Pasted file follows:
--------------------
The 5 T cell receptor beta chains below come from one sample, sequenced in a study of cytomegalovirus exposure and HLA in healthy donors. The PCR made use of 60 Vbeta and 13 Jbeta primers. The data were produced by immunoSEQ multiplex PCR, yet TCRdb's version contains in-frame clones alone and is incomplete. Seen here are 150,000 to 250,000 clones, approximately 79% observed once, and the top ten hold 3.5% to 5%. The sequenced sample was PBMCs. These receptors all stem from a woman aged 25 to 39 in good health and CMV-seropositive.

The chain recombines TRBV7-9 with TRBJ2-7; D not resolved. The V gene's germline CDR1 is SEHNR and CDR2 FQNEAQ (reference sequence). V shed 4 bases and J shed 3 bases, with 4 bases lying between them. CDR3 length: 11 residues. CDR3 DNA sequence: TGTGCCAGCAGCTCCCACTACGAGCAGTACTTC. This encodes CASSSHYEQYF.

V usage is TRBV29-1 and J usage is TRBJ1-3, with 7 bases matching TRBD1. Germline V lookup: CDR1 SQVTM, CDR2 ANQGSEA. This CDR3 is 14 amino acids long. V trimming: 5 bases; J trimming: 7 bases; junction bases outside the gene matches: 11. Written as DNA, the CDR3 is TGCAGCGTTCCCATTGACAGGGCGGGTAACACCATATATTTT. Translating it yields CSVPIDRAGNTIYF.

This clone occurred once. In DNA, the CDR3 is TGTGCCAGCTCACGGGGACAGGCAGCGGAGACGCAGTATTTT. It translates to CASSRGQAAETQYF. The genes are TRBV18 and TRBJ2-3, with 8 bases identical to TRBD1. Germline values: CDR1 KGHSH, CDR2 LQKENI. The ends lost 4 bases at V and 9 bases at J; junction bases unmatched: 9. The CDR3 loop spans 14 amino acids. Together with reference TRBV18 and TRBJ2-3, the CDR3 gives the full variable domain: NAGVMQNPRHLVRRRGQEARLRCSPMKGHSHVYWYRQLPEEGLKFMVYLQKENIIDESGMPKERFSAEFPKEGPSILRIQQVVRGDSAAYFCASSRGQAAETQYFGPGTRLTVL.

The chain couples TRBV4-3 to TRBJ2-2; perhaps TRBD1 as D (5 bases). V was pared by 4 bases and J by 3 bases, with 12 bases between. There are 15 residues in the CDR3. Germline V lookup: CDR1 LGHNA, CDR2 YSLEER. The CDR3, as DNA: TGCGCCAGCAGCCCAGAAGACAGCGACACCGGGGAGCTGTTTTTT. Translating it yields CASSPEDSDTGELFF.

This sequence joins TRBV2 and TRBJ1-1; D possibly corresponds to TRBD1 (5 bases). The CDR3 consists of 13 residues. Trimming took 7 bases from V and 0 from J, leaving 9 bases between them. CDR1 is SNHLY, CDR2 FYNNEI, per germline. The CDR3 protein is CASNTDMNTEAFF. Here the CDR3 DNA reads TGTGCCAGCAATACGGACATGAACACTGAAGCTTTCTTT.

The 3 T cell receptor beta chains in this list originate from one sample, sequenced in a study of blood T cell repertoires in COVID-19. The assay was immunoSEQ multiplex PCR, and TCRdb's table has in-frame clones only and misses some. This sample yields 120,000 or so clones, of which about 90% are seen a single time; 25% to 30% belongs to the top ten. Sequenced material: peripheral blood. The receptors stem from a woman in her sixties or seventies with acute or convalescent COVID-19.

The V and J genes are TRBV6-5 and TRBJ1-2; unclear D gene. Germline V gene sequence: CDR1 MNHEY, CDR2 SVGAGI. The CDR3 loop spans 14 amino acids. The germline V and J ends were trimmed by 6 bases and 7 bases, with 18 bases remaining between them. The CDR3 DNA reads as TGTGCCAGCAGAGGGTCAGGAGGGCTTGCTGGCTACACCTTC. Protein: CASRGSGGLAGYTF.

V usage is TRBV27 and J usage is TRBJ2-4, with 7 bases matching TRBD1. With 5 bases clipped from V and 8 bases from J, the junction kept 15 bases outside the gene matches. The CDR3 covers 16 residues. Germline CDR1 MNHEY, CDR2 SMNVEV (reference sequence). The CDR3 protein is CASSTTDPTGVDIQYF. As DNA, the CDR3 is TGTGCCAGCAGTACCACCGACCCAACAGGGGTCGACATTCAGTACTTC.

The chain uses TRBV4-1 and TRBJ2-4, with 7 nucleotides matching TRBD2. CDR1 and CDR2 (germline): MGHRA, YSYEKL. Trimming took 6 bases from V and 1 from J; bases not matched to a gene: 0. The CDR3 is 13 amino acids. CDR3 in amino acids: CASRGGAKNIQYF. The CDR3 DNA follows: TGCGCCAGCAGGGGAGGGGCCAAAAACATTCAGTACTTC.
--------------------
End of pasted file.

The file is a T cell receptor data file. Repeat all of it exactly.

The 5 T cell receptor beta chains below come from one sample, sequenced in a study of cytomegalovirus exposure and HLA in healthy donors. The PCR made use of 60 Vbeta and 13 Jbeta primers. The data were produced by immunoSEQ multiplex PCR, yet TCRdb's version contains in-frame clones alone and is incomplete. Seen here are 150,000 to 250,000 clones, approximately 79% observed once, and the top ten hold 3.5% to 5%. The sequenced sample was PBMCs. These receptors all stem from a woman aged 25 to 39 in good health and CMV-seropositive.

The chain recombines TRBV7-9 with TRBJ2-7; D not resolved. The V gene's germline CDR1 is SEHNR and CDR2 FQNEAQ (reference sequence). V shed 4 bases and J shed 3 bases, with 4 bases lying between them. CDR3 length: 11 residues. CDR3 DNA sequence: TGTGCCAGCAGCTCCCACTACGAGCAGTACTTC. This encodes CASSSHYEQYF.

V usage is TRBV29-1 and J usage is TRBJ1-3, with 7 bases matching TRBD1. Germline V lookup: CDR1 SQVTM, CDR2 ANQGSEA. This CDR3 is 14 amino acids long. V trimming: 5 bases; J trimming: 7 bases; junction bases outside the gene matches: 11. Written as DNA, the CDR3 is TGCAGCGTTCCCATTGACAGGGCGGGTAACACCATATATTTT. Translating it yields CSVPIDRAGNTIYF.

This clone occurred once. In DNA, the CDR3 is TGTGCCAGCTCACGGGGACAGGCAGCGGAGACGCAGTATTTT. It translates to CASSRGQAAETQYF. The genes are TRBV18 and TRBJ2-3, with 8 bases identical to TRBD1. Germline values: CDR1 KGHSH, CDR2 LQKENI. The ends lost 4 bases at V and 9 bases at J; junction bases unmatched: 9. The CDR3 loop spans 14 amino acids. Together with reference TRBV18 and TRBJ2-3, the CDR3 gives the full variable domain: NAGVMQNPRHLVRRRGQEARLRCSPMKGHSHVYWYRQLPEEGLKFMVYLQKENIIDESGMPKERFSAEFPKEGPSILRIQQVVRGDSAAYFCASSRGQAAETQYFGPGTRLTVL.

The chain couples TRBV4-3 to TRBJ2-2; perhaps TRBD1 as D (5 bases). V was pared by 4 bases and J by 3 bases, with 12 bases between. There are 15 residues in the CDR3. Germline V lookup: CDR1 LGHNA, CDR2 YSLEER. The CDR3, as DNA: TGCGCCAGCAGCCCAGAAGACAGCGACACCGGGGAGCTGTTTTTT. Translating it yields CASSPEDSDTGELFF.

This sequence joins TRBV2 and TRBJ1-1; D possibly corresponds to TRBD1 (5 bases). The CDR3 consists of 13 residues. Trimming took 7 bases from V and 0 from J, leaving 9 bases between them. CDR1 is SNHLY, CDR2 FYNNEI, per germline. The CDR3 protein is CASNTDMNTEAFF. Here the CDR3 DNA reads TGTGCCAGCAATACGGACATGAACACTGAAGCTTTCTTT.

The 3 T cell receptor beta chains in this list originate from one sample, sequenced in a study of blood T cell repertoires in COVID-19. The assay was immunoSEQ multiplex PCR, and TCRdb's table has in-frame clones only and misses some. This sample yields 120,000 or so clones, of which about 90% are seen a single time; 25% to 30% belongs to the top ten. Sequenced material: peripheral blood. The receptors stem from a woman in her sixties or seventies with acute or convalescent COVID-19.

The V and J genes are TRBV6-5 and TRBJ1-2; unclear D gene. Germline V gene sequence: CDR1 MNHEY, CDR2 SVGAGI. The CDR3 loop spans 14 amino acids. The germline V and J ends were trimmed by 6 bases and 7 bases, with 18 bases remaining between them. The CDR3 DNA reads as TGTGCCAGCAGAGGGTCAGGAGGGCTTGCTGGCTACACCTTC. Protein: CASRGSGGLAGYTF.

V usage is TRBV27 and J usage is TRBJ2-4, with 7 bases matching TRBD1. With 5 bases clipped from V and 8 bases from J, the junction kept 15 bases outside the gene matches. The CDR3 covers 16 residues. Germline CDR1 MNHEY, CDR2 SMNVEV (reference sequence). The CDR3 protein is CASSTTDPTGVDIQYF. As DNA, the CDR3 is TGTGCCAGCAGTACCACCGACCCAACAGGGGTCGACATTCAGTACTTC.

The chain uses TRBV4-1 and TRBJ2-4, with 7 nucleotides matching TRBD2. CDR1 and CDR2 (germline): MGHRA, YSYEKL. Trimming took 6 bases from V and 1 from J; bases not matched to a gene: 0. The CDR3 is 13 amino acids. CDR3 in amino acids: CASRGGAKNIQYF. The CDR3 DNA follows: TGCGCCAGCAGGGGAGGGGCCAAAAACATTCAGTACTTC.